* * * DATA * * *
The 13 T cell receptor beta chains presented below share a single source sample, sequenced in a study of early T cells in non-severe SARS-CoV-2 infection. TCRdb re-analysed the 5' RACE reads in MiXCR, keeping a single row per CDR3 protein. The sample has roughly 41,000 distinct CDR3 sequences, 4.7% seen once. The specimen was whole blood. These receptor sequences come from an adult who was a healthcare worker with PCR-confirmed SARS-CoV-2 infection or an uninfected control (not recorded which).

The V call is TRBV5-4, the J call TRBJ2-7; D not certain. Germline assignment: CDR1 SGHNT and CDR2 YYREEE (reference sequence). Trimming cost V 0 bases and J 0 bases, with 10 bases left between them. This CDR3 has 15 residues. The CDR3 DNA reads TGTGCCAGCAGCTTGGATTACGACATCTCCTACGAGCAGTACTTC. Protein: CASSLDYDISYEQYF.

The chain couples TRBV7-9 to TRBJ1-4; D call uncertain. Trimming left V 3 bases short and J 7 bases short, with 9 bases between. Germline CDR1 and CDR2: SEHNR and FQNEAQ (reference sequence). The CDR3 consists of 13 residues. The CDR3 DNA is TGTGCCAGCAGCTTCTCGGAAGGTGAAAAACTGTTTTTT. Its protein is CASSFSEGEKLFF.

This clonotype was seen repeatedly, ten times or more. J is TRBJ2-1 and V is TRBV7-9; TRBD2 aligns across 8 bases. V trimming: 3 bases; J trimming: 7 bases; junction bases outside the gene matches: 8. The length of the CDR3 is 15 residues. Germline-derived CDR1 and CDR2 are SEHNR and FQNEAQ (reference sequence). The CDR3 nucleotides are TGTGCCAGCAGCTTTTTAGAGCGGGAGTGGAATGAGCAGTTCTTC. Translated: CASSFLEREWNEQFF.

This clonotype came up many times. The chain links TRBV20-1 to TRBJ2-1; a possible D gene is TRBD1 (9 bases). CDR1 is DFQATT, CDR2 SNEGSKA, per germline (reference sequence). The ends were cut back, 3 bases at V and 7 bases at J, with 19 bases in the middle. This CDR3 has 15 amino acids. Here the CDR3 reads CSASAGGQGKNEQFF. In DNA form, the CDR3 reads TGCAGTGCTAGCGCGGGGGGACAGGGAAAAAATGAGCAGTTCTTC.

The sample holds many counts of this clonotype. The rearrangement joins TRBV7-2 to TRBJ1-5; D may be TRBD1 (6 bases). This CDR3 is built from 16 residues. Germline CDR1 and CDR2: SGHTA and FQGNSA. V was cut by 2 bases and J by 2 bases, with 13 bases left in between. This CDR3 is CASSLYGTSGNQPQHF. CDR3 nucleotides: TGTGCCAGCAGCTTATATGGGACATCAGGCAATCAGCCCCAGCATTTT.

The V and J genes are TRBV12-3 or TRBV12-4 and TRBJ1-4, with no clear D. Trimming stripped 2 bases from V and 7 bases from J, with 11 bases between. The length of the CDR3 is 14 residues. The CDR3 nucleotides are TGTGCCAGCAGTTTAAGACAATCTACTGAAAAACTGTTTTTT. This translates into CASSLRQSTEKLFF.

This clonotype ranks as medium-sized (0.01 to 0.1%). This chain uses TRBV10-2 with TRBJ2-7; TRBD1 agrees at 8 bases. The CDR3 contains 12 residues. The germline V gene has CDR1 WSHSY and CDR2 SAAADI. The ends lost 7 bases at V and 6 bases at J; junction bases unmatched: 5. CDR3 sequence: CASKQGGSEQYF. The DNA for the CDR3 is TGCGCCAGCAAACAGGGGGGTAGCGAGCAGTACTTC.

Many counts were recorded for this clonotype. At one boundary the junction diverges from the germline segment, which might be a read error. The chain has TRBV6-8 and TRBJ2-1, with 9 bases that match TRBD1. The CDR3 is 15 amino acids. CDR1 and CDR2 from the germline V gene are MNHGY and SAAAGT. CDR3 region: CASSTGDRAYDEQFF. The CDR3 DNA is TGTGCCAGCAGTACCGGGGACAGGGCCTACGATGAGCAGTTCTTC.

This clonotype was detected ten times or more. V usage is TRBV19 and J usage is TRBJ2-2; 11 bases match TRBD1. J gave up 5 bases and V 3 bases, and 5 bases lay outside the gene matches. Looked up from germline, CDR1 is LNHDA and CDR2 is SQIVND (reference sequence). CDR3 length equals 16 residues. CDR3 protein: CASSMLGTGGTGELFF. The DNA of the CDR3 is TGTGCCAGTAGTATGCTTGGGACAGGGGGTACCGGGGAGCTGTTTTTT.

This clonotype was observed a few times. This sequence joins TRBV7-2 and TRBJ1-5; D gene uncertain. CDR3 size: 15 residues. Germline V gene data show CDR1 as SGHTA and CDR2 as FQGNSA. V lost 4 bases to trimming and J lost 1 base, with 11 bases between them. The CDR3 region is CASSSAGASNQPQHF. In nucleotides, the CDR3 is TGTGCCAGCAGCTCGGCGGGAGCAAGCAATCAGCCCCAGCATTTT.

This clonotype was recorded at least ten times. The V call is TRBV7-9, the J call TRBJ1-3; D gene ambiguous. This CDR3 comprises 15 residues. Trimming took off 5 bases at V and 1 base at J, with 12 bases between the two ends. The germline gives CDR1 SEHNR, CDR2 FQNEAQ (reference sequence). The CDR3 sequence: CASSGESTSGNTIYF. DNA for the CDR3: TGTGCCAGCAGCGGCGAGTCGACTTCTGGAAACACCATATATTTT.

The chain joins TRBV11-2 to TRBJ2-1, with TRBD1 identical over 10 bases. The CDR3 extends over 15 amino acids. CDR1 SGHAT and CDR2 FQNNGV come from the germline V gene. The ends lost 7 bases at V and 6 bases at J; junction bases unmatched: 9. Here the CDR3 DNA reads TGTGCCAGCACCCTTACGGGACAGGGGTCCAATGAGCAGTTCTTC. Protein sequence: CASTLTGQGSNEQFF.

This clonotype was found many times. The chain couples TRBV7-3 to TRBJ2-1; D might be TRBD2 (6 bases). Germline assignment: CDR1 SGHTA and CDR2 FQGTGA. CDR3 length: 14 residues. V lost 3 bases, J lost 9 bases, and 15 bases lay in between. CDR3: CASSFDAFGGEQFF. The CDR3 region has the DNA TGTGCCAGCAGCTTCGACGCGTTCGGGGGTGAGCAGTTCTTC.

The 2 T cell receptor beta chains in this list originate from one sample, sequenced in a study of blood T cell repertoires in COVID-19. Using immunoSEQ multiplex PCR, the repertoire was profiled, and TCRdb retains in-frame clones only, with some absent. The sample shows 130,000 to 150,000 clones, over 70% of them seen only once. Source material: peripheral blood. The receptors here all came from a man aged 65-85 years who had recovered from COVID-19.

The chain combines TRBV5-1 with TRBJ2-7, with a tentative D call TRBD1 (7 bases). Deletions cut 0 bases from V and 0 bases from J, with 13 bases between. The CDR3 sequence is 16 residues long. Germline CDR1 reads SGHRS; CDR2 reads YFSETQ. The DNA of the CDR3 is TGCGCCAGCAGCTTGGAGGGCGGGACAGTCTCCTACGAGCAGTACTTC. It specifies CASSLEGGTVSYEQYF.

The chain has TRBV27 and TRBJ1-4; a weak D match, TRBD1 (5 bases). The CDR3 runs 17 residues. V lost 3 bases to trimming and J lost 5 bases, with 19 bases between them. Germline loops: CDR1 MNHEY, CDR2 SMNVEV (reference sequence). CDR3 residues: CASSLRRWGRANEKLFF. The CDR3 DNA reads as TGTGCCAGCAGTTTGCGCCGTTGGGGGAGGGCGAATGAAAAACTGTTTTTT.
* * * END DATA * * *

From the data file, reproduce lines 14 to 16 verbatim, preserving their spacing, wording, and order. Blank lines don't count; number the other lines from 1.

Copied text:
This clonotype was found many times. The chain couples TRBV7-3 to TRBJ2-1; D might be TRBD2 (6 bases). Germline assignment: CDR1 SGHTA and CDR2 FQGTGA. CDR3 length: 14 residues. V lost 3 bases, J lost 9 bases, and 15 bases lay in between. CDR3: CASSFDAFGGEQFF. The CDR3 region has the DNA TGTGCCAGCAGCTTCGACGCGTTCGGGGGTGAGCAGTTCTTC.

The 2 T cell receptor beta chains in this list originate from one sample, sequenced in a study of blood T cell repertoires in COVID-19. Using immunoSEQ multiplex PCR, the repertoire was profiled, and TCRdb retains in-frame clones only, with some absent. The sample shows 130,000 to 150,000 clones, over 70% of them seen only once. Source material: peripheral blood. The receptors here all came from a man aged 65-85 years who had recovered from COVID-19.

The chain combines TRBV5-1 with TRBJ2-7, with a tentative D call TRBD1 (7 bases). Deletions cut 0 bases from V and 0 bases from J, with 13 bases between. The CDR3 sequence is 16 residues long. Germline CDR1 reads SGHRS; CDR2 reads YFSETQ. The DNA of the CDR3 is TGCGCCAGCAGCTTGGAGGGCGGGACAGTCTCCTACGAGCAGTACTTC. It specifies CASSLEGGTVSYEQYF.